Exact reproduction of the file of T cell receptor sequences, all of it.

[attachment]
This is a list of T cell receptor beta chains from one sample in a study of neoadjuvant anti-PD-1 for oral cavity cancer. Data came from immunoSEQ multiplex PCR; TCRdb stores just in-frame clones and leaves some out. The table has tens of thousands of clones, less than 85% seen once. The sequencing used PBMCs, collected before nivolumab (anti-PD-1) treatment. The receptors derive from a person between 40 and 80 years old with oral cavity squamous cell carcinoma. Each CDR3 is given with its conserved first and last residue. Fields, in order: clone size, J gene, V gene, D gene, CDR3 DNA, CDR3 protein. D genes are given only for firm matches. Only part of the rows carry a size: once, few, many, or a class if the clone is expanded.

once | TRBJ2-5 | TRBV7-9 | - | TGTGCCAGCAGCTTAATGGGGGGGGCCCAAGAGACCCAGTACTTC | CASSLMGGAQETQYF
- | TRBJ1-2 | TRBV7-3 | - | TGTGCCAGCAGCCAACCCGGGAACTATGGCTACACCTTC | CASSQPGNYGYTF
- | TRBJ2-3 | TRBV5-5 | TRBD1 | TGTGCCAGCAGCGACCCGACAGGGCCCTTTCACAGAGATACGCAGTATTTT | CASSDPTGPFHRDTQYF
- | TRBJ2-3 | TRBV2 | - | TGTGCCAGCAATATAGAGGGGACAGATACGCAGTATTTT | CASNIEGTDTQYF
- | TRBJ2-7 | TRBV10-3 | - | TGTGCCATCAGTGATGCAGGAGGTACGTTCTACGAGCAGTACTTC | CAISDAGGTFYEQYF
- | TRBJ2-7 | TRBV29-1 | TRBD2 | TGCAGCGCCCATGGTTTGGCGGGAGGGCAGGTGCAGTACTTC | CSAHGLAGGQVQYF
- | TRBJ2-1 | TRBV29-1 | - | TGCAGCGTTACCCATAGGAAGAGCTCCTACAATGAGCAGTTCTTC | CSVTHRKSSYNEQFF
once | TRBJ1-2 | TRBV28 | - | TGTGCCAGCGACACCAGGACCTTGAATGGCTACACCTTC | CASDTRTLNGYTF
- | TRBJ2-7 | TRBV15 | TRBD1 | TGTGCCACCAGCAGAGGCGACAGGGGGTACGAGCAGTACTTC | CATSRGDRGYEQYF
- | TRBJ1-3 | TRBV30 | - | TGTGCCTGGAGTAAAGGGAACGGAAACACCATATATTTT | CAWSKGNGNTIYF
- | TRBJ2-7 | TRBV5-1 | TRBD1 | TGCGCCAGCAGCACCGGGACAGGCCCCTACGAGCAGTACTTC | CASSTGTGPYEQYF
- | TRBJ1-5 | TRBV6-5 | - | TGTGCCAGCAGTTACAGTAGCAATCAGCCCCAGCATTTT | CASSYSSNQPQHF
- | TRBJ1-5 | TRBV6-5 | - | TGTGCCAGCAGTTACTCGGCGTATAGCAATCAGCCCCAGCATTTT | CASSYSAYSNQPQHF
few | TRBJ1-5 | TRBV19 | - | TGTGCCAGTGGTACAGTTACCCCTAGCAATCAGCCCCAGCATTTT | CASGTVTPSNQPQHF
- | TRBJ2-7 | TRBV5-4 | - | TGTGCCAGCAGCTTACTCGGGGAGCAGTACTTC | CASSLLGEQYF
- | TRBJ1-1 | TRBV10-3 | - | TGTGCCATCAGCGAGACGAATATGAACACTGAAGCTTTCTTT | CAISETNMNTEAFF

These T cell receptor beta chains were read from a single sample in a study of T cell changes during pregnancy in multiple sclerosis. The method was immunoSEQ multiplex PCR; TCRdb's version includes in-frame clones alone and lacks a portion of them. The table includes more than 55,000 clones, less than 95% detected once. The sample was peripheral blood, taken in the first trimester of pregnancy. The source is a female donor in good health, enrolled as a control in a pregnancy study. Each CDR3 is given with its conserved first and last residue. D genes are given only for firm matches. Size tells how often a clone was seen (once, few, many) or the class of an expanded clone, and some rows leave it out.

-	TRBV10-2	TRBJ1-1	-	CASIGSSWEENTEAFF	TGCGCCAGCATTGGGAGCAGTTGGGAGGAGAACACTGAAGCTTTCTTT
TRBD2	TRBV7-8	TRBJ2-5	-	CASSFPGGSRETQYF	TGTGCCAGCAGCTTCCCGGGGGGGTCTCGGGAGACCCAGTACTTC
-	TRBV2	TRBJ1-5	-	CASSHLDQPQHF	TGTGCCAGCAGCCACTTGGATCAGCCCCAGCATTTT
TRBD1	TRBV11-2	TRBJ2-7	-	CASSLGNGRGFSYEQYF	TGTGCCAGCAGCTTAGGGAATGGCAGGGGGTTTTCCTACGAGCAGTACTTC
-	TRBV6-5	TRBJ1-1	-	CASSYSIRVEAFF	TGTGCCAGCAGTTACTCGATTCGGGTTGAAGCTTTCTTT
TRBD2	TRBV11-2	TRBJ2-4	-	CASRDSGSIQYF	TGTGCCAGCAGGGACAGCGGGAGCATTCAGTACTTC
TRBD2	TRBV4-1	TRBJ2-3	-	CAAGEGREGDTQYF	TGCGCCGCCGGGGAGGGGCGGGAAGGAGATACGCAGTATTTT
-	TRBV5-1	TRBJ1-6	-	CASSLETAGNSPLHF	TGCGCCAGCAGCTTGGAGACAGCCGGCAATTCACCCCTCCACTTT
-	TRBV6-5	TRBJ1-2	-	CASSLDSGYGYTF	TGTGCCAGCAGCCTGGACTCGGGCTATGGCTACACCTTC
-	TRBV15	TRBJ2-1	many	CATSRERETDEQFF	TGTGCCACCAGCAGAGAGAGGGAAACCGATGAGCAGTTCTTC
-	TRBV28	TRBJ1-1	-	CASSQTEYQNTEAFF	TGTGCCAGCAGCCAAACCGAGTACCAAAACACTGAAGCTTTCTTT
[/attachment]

This is a list of T cell receptor beta chains from one sample in a study of neoadjuvant anti-PD-1 for oral cavity cancer. Data came from immunoSEQ multiplex PCR; TCRdb stores just in-frame clones and leaves some out. The table has tens of thousands of clones, less than 85% seen once. The sequencing used PBMCs, collected before nivolumab (anti-PD-1) treatment. The receptors derive from a person between 40 and 80 years old with oral cavity squamous cell carcinoma. Each CDR3 is given with its conserved first and last residue. Fields, in order: clone size, J gene, V gene, D gene, CDR3 DNA, CDR3 protein. D genes are given only for firm matches. Only part of the rows carry a size: once, few, many, or a class if the clone is expanded.

once | TRBJ2-5 | TRBV7-9 | - | TGTGCCAGCAGCTTAATGGGGGGGGCCCAAGAGACCCAGTACTTC | CASSLMGGAQETQYF
- | TRBJ1-2 | TRBV7-3 | - | TGTGCCAGCAGCCAACCCGGGAACTATGGCTACACCTTC | CASSQPGNYGYTF
- | TRBJ2-3 | TRBV5-5 | TRBD1 | TGTGCCAGCAGCGACCCGACAGGGCCCTTTCACAGAGATACGCAGTATTTT | CASSDPTGPFHRDTQYF
- | TRBJ2-3 | TRBV2 | - | TGTGCCAGCAATATAGAGGGGACAGATACGCAGTATTTT | CASNIEGTDTQYF
- | TRBJ2-7 | TRBV10-3 | - | TGTGCCATCAGTGATGCAGGAGGTACGTTCTACGAGCAGTACTTC | CAISDAGGTFYEQYF
- | TRBJ2-7 | TRBV29-1 | TRBD2 | TGCAGCGCCCATGGTTTGGCGGGAGGGCAGGTGCAGTACTTC | CSAHGLAGGQVQYF
- | TRBJ2-1 | TRBV29-1 | - | TGCAGCGTTACCCATAGGAAGAGCTCCTACAATGAGCAGTTCTTC | CSVTHRKSSYNEQFF
once | TRBJ1-2 | TRBV28 | - | TGTGCCAGCGACACCAGGACCTTGAATGGCTACACCTTC | CASDTRTLNGYTF
- | TRBJ2-7 | TRBV15 | TRBD1 | TGTGCCACCAGCAGAGGCGACAGGGGGTACGAGCAGTACTTC | CATSRGDRGYEQYF
- | TRBJ1-3 | TRBV30 | - | TGTGCCTGGAGTAAAGGGAACGGAAACACCATATATTTT | CAWSKGNGNTIYF
- | TRBJ2-7 | TRBV5-1 | TRBD1 | TGCGCCAGCAGCACCGGGACAGGCCCCTACGAGCAGTACTTC | CASSTGTGPYEQYF
- | TRBJ1-5 | TRBV6-5 | - | TGTGCCAGCAGTTACAGTAGCAATCAGCCCCAGCATTTT | CASSYSSNQPQHF
- | TRBJ1-5 | TRBV6-5 | - | TGTGCCAGCAGTTACTCGGCGTATAGCAATCAGCCCCAGCATTTT | CASSYSAYSNQPQHF
few | TRBJ1-5 | TRBV19 | - | TGTGCCAGTGGTACAGTTACCCCTAGCAATCAGCCCCAGCATTTT | CASGTVTPSNQPQHF
- | TRBJ2-7 | TRBV5-4 | - | TGTGCCAGCAGCTTACTCGGGGAGCAGTACTTC | CASSLLGEQYF
- | TRBJ1-1 | TRBV10-3 | - | TGTGCCATCAGCGAGACGAATATGAACACTGAAGCTTTCTTT | CAISETNMNTEAFF

These T cell receptor beta chains were read from a single sample in a study of T cell changes during pregnancy in multiple sclerosis. The method was immunoSEQ multiplex PCR; TCRdb's version includes in-frame clones alone and lacks a portion of them. The table includes more than 55,000 clones, less than 95% detected once. The sample was peripheral blood, taken in the first trimester of pregnancy. The source is a female donor in good health, enrolled as a control in a pregnancy study. Each CDR3 is given with its conserved first and last residue. D genes are given only for firm matches. Size tells how often a clone was seen (once, few, many) or the class of an expanded clone, and some rows leave it out.

-	TRBV10-2	TRBJ1-1	-	CASIGSSWEENTEAFF	TGCGCCAGCATTGGGAGCAGTTGGGAGGAGAACACTGAAGCTTTCTTT
TRBD2	TRBV7-8	TRBJ2-5	-	CASSFPGGSRETQYF	TGTGCCAGCAGCTTCCCGGGGGGGTCTCGGGAGACCCAGTACTTC
-	TRBV2	TRBJ1-5	-	CASSHLDQPQHF	TGTGCCAGCAGCCACTTGGATCAGCCCCAGCATTTT
TRBD1	TRBV11-2	TRBJ2-7	-	CASSLGNGRGFSYEQYF	TGTGCCAGCAGCTTAGGGAATGGCAGGGGGTTTTCCTACGAGCAGTACTTC
-	TRBV6-5	TRBJ1-1	-	CASSYSIRVEAFF	TGTGCCAGCAGTTACTCGATTCGGGTTGAAGCTTTCTTT
TRBD2	TRBV11-2	TRBJ2-4	-	CASRDSGSIQYF	TGTGCCAGCAGGGACAGCGGGAGCATTCAGTACTTC
TRBD2	TRBV4-1	TRBJ2-3	-	CAAGEGREGDTQYF	TGCGCCGCCGGGGAGGGGCGGGAAGGAGATACGCAGTATTTT
-	TRBV5-1	TRBJ1-6	-	CASSLETAGNSPLHF	TGCGCCAGCAGCTTGGAGACAGCCGGCAATTCACCCCTCCACTTT
-	TRBV6-5	TRBJ1-2	-	CASSLDSGYGYTF	TGTGCCAGCAGCCTGGACTCGGGCTATGGCTACACCTTC
-	TRBV15	TRBJ2-1	many	CATSRERETDEQFF	TGTGCCACCAGCAGAGAGAGGGAAACCGATGAGCAGTTCTTC
-	TRBV28	TRBJ1-1	-	CASSQTEYQNTEAFF	TGTGCCAGCAGCCAAACCGAGTACCAAAACACTGAAGCTTTCTTT